British Virgin Islands

Thursday, Apr 15, 2021

The Virgin Islands, post the Commission of Inquiry

The Virgin Islands, post the Commission of Inquiry

An entitled minority must never again be allowed to control Virgin Islands governance, politics, and society, without full citizen and resident participation.
Now, had full citizen participation been the governing culture for decades in the British Virgin Islands the country may have escaped where it is today: sitting at the center of negative narratives of a global media never ‘’in love’’ with offshore finance centers, and a Virgin Islands in the telescopic sights of its enemies and detractors.

Then, one reason the debate on greater autonomy and independence is going nowhere is that discussion of independence is not being fully introduced into the public square, apart from repeated assertions by talk show hosts and politicians, on the need for greater autonomy, even Independence.

Independence can only ever happen when a two thirds majority of VI citizens vote for independence in a Referendum. The Virgin Islands is ‘’light years’’ away from that day. No minority of citizens will decide independence.

No politician has yet to offer a clear vision of the Virgin Islands Post the granting of independence, how the independence process will be managed, and the when and how of an independence referendum. The rest of the Overseas territories are in the same boat.

And it is always a good thing when the mass of a country’s population is involved in the great issues and policy debates of the day.

Citizens must be in the know on what happens behind the closed doors of power at every point in time. Then, before specific matters become troublesome, tricky, and dire, the ones who pull the levers of power are warned in time, through effective public feedback, before these leaders enter the place of no return.

The informed, aware, and proactive citizen is the best friend of good governance. His or her support and input is never to be taken lightly. And when government fears and discourages the views of opinionated citizens it is a set up for failure.

At least In the UK, Brexit was debated before the Brexit Referendum. Hence there is no one to blame for that decision, as the people voted for Brexit even though by a slim margin.

Brexit should never have been decided on a simple majority of those voting in the referendum, but by a two-thirds majority vote as is the norm for referendums. However, the powers that be pushed for the slim majority option. Today, Brexit is viewed as a disaster by most intelligent people.

Clearly, Citizen Participation offers a route out the cul-de-sac, when a government gets into trouble of its own making.

The problem in the BVI is that there is citizen participation at the level of party politics at election time. Then when a party is elected a clique takes over the running of affairs of the country while the rest of the citizens who placed that party in power through their votes and activism get locked out of decision making.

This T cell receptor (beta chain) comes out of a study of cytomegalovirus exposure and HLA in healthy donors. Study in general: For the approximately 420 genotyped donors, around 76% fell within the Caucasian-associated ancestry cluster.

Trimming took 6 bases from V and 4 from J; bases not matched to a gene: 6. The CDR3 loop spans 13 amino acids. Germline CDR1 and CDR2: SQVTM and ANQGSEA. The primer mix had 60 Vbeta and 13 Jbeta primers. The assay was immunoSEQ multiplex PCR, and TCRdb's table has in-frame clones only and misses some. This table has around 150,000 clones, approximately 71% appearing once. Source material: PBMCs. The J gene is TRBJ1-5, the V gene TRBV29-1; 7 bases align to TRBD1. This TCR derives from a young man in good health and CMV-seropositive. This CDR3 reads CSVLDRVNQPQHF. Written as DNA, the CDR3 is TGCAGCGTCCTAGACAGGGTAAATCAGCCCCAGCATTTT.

A handful – elected and nonelected persons – are at the center of power. These are the characters that are in the know on matters of a sensitive nature, with no scrutiny. There is a temptation to keep matters hidden from Joe Public. The preceding is never good for governance no matter how secret the issues and affairs of the territory need to be.

Transparency is always a plus in governance for the simple reason transparency fosters trust in government. When public trust disappears in a democracy governing becomes difficult, if not impossible.

Now the recent intervention in matters of state in the British Virgin Islands by UK High Officials showed the efficacy of checks and balances, and public oversight.

An unchecked executive- the Cabinet in the case of the BVI- easily falls into abuse of power. Human beings by nature crave power, and power that is left unchecked corrupts.

The Commission of Inquiry shows that executive oversight is working in the case of the BVI. Checks and balances are good for residents and taxpayers.

Imagine the UK Commission Inquiry was not introduced at this time. Then matters may have gotten out of hand, maybe even worse in the alleged mismanagement of the financial affairs of the Virgin Islands, and down the road.

In the USA, Donald Trump was stopped in his tracks from overthrowing the constitutional, legal, and institutional powers, of Congress, Law Enforcement, and the Supreme Court, through a constitution that was airtight and very difficult to bypass and ignore, even by a rogue president.

The report of the Commission of Inquiry after the Commission ends its investigations and enquiries will be quasi-constitutional. It will be a resilient and powerful document that will lead to better governance by pointing out areas in BVI governance that require better management, greater probity and scrutiny, and greater oversight.

The report will provide a path to the future. It will place in concrete the guidelines and parameters in the management of public resources.

It is unfortunate that matters reached a stage where the intervention of a Commission of Inquiry became necessary.

However, residents of the Virgin Islands must look at this Enquiry as a positive. The Enquiry is an opportunity to get things right in a world that is growing more complex and dangerous, especially for small isolated countries.

The Good news is that the Virgin Islands continue to sit at the top globally, for being a safe, idyllic, and pristine travel destination.

It will indeed be a pity if we allowed alleged corruption and criminality to spoil what is an excellent travel and tourism brand.

Consequently, the Commission of Inquiry is a very good thing at this time.
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